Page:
"Absence in My Heart" is a place where you are invited to give expression to the absence- or the heaviness of your heart as I tried to do in my first post below.
This "absence" is like a hole, a vacuum or, perhaps more strongly put, like rift cutting through the heart, like a geographical (and ethical) fault.
The "fault" that one feels, the lack of completion and perfection, is a way out of complacency and an opening to understanding. It is an opening to feeling for the Other; thus the beginning of our fulfilling our responsibility to the him/her.
These posts may not be the words of "hope", "light and love" that we often want to-hear but words from the pained heart that yearns, not for its own Peace, but for Our Peace.
The comments added and empathy we feel towards each other are not only a consolation, but are actual steps in that direction.
-----An Absence in My Heart #1------------------------------
Twice daily I cross the Green Line ..
Morning morning i leave my Kibbutz/settlement for work in "Israel proper"
and in the afternoon..i make the climb back to the hilly occupied/disputed land of two Peoples.
Today on the way home i was giving a lift to three Jewish/Israeli high school girls-one was getting off soon, before we hit the Green Line, and two needed to get to the town/settlement of Efrat, on the Jerusalem-El Quds/Hebron-El Halil road.
At sunset we passed the T-Junction in Emek HaElah (Elah Valley). There stood two Palestinian day workers (with permits to work in Israel), who were in need of a "hitch" to their villages perched in the hilly land ahead of us. I only had room for one...so I passed them by to let off the first of the three girls. "I will turn back to pick them up afterwards" I told myself.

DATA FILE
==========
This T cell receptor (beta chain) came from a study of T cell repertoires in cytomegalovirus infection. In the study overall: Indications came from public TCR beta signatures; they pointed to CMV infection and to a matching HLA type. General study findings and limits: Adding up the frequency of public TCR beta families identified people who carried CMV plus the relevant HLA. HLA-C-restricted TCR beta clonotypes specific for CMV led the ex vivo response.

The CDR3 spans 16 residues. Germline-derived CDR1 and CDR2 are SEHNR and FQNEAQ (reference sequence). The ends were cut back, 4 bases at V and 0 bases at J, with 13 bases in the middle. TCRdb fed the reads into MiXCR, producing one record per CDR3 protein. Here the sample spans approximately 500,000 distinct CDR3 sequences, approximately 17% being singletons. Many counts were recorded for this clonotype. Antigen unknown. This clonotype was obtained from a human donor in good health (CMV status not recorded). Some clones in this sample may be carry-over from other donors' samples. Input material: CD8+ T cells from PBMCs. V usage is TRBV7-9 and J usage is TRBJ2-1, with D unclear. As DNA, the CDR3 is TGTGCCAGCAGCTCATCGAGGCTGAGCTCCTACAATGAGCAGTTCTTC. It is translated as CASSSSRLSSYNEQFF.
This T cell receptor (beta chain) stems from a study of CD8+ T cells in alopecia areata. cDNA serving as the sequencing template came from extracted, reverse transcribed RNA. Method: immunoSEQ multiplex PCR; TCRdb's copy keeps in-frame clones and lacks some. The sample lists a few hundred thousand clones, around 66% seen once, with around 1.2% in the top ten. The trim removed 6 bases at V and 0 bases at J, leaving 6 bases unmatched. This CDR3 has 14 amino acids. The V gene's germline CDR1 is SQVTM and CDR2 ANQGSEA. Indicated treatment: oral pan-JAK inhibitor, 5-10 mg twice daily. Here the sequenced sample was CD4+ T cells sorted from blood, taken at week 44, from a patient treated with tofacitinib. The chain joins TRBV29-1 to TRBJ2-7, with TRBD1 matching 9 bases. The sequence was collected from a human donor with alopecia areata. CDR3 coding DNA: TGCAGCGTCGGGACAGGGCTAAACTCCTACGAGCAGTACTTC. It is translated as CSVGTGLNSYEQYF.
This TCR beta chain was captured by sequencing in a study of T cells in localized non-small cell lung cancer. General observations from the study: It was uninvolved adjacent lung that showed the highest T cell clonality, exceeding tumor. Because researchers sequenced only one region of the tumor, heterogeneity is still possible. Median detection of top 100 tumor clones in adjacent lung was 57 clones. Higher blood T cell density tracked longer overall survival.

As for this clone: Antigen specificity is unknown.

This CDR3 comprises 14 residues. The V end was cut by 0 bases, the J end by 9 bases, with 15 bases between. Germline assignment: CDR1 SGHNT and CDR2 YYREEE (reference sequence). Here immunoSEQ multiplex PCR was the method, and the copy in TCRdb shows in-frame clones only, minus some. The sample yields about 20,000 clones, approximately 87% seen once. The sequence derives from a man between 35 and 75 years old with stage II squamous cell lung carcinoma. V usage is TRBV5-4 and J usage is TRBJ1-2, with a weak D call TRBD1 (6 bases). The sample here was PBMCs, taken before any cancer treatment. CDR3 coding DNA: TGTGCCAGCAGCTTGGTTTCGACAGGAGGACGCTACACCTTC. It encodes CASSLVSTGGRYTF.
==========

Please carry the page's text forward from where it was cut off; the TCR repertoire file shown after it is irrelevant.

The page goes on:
Having let off the first girl I "asked permission" of the other two to go back and pick up the two hitchhikers- figuring that not many Israeli cars would stop for them. I felt stuck, trapped...needing to "ask permission" to pick up the two strangers.
The first response was silence..a very uncomfortable silence for me. It was the silence of shock and maybe fear.
Finally one uttered "Are they Jews?".
"Off course not ! I answered..They are from Jabba or maybe from Nahalin. I think i know the one with the big smile. Maybe i gave him a lift before. The second one is totally unfamiliar to me."
Had these girls been adults..or perhaps had they been male..I may have ignored their fear- their recoiling from doing the good deed. But I was trapped..feeling i owed them a sense of "security" as they were my guests..and so, i left the two Palestinian day workers standing at the T-Junction..in the Valley of Elah where David met Goliath..
and i felt and Absence in my Heart.